For more on the work and latest news go to: herbalpert.com

About the filmmaker – John Scheinfeld – From pop culture to politics, sports to world religions, Venice and Toronto film festivals to PBS, Emmy®, Grammy® and Writers Guild Award nominee John Scheinfeld is a critically acclaimed documentary filmmaker with a broad range of subjects and productions to his credit. In addition to directing, writing and producing Herb Alpert Is…, Scheinfeld is in post-production on a primetime documentary special about comedy legend Garry Marshall that will air on ABC in the Spring of 2020. Another Scheinfeld feature documentary, Sergio Mendes: In The Key of Joy, had its World Premiere at the Santa Barbara International Film Festival in January 2020 and will be released worldwide on multiple media platforms later in the year. Previously, his feature documentary, Chasing Trane: The John Coltrane Documentary, was an official selection of the Telluride Film Festival and the Toronto International Film Festival before playing on 175 theater screens worldwide during the spring of 2017. In November 2017 it was the season premiere of Independent Lens, the largest showcase for independent documentary film on television. Scheinfeld is best known for two widely acclaimed feature documentaries: The U.S. vs. John Lennon, which tells the true story of the US government’s attempt to silence the beloved musician and iconic advocate for peace and Who Is Harry Nilsson (And Why Is Everybody Talkin’ About Him)?, a compelling yet wildly entertaining documentary about one of the most talented and uncompromising singer-songwriters in pop music history. For more on the work of John Scheinfeld go to: crewneckproductions.com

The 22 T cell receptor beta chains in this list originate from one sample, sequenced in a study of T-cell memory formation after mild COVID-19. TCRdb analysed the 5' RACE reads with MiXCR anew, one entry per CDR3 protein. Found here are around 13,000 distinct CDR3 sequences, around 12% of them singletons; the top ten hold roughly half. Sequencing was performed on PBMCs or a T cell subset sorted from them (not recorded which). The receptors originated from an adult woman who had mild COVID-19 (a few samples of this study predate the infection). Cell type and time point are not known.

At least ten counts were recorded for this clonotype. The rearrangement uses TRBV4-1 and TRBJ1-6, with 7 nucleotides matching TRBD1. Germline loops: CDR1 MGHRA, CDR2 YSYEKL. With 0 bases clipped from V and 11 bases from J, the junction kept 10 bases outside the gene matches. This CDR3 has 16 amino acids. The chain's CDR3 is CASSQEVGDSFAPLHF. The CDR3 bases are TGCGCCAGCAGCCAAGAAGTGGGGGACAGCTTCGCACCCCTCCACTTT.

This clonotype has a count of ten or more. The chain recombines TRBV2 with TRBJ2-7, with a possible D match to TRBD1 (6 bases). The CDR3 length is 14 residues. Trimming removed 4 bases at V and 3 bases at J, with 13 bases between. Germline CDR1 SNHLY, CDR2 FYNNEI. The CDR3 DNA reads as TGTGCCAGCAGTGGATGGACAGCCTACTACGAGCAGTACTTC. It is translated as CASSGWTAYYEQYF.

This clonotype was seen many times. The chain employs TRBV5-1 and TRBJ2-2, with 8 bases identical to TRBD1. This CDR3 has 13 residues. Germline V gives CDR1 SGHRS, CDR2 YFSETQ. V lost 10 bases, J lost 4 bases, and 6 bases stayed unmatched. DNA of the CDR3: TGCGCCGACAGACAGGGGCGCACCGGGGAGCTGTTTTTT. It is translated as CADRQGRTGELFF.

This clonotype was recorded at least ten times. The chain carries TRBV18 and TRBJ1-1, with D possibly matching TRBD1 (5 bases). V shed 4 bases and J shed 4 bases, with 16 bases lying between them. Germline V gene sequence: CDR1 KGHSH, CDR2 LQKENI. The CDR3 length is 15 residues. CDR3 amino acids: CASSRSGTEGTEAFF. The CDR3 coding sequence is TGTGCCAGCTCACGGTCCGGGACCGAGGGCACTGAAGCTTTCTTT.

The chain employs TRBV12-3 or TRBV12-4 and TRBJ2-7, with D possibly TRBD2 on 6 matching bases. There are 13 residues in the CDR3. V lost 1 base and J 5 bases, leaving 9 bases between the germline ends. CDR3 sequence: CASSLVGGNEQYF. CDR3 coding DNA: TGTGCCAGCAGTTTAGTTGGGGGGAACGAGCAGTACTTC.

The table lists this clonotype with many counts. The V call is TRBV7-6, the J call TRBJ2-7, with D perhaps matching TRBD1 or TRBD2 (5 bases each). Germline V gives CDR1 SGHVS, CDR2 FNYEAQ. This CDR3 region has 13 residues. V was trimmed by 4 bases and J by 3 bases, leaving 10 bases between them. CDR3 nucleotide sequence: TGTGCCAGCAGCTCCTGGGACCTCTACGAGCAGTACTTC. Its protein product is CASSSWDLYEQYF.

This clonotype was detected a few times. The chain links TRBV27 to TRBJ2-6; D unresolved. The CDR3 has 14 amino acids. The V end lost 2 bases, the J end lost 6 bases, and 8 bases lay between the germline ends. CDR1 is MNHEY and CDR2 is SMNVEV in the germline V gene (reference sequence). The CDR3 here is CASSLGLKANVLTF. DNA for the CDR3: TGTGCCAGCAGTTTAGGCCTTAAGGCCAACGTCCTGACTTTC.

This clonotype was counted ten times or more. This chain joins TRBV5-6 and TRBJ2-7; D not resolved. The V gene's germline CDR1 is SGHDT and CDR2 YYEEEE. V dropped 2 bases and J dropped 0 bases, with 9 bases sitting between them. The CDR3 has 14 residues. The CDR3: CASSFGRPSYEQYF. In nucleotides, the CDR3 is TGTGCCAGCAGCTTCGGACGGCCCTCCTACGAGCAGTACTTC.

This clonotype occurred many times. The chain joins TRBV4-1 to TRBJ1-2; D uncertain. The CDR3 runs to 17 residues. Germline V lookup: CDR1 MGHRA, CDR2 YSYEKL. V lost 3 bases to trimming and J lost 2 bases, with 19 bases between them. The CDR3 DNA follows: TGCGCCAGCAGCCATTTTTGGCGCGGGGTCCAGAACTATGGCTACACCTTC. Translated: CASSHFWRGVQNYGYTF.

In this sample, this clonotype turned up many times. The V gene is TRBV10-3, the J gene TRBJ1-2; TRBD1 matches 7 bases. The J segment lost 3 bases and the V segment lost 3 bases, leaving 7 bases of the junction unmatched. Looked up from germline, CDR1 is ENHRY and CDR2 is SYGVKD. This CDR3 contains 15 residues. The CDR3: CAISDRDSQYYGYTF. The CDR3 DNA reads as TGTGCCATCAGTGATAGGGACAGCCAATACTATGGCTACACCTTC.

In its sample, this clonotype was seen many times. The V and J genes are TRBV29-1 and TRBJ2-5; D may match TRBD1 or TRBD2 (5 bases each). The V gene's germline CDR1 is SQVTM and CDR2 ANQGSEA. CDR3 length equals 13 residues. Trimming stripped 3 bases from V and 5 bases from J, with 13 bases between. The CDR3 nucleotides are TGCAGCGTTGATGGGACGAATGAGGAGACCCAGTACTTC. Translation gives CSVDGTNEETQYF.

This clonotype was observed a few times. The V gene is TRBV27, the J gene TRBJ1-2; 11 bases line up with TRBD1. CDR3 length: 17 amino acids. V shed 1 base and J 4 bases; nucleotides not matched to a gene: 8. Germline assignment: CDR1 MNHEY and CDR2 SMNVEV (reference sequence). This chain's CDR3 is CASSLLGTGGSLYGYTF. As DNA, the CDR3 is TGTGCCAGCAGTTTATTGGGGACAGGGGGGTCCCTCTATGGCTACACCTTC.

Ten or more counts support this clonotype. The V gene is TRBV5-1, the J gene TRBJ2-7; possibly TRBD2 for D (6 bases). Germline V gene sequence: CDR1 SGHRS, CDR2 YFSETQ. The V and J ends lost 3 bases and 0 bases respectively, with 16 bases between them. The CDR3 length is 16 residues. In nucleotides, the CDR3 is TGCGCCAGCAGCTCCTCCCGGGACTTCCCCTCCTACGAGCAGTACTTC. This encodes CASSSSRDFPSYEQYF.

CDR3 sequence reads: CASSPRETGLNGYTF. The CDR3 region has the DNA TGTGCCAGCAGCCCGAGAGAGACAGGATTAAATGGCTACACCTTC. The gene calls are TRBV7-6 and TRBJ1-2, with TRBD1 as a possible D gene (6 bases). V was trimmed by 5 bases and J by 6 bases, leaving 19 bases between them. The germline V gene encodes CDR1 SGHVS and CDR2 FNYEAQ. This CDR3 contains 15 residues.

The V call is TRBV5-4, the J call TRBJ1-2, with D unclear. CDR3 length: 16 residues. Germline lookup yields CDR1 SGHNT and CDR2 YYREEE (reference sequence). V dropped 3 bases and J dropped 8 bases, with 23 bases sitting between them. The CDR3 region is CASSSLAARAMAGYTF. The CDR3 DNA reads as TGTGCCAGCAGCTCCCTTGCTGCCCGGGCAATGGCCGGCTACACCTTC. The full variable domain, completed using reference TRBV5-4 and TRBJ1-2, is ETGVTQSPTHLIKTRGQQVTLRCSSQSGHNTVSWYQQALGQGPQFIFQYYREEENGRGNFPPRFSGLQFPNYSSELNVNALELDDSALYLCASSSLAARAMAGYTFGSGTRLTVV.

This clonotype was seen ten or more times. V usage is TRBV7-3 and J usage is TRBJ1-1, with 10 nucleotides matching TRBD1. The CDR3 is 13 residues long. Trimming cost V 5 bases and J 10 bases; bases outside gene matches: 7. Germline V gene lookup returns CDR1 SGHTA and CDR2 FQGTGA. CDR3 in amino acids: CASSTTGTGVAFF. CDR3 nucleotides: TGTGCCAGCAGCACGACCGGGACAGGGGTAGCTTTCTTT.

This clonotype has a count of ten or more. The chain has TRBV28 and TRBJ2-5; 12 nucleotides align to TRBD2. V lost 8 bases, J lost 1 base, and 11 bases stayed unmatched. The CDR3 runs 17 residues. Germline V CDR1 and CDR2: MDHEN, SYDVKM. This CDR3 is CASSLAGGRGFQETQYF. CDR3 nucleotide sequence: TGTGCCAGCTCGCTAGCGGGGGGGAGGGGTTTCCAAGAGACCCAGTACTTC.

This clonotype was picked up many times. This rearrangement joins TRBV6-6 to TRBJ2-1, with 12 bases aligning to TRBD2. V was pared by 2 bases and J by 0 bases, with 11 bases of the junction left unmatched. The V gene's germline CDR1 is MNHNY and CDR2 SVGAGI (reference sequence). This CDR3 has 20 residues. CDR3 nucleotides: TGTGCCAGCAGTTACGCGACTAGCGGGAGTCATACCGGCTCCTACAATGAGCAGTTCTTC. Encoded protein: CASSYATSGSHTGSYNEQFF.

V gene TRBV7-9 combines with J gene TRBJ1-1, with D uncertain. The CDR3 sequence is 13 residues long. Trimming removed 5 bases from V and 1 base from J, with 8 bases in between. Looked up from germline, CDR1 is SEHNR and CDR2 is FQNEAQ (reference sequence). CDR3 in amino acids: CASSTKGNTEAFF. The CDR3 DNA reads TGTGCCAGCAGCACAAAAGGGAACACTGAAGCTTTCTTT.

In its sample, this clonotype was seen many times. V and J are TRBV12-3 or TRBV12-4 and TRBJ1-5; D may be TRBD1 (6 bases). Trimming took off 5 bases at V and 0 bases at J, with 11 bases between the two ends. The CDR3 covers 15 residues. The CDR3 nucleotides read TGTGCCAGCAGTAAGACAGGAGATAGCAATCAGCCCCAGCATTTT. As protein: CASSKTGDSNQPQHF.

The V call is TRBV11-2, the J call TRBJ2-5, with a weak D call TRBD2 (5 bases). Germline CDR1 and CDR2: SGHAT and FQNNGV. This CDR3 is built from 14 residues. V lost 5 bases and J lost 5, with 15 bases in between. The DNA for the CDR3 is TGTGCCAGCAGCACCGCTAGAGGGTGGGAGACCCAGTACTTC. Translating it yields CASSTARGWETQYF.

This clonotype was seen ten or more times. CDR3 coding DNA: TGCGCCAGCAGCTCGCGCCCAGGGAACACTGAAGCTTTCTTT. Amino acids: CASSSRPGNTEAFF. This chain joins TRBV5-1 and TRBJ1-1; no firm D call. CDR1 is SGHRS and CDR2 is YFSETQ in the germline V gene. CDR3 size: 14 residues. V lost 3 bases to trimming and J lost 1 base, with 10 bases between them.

Social Media
facebook.com/HerbAlpertPresents
twitter.com/HerbAlpert
instagram.com/officialherbalpert
instagram.com/officialherbalpert
facebook.com/JScheinfeld
@HerbAlpert

 

“The story of Herb Alpert is a lot more than a snappy greatest hits collection; it’s a deep dive into the agonies and ecstasies that drive profoundly creative people.” – Bill Newcott, The Saturday Evening Post

“This movie will likely go down as the definitive documentary about Alpert and, as such, it’s not a bad way to be remembered.” – James Berardinelli, ReelViews

“This documentary is a joyous celebration of Herb Alpert’s life and career as it examines his roots not only as a musician but as a painter, sculptor, businessman and philanthropist.” – Charles Koplinski, Reel Talk with Chuck and Pam

“You’ll probably come away from Herb Alpert Is… not only admiring the man but wishing you were him.” – Frank Scheck, Hollywood Reporter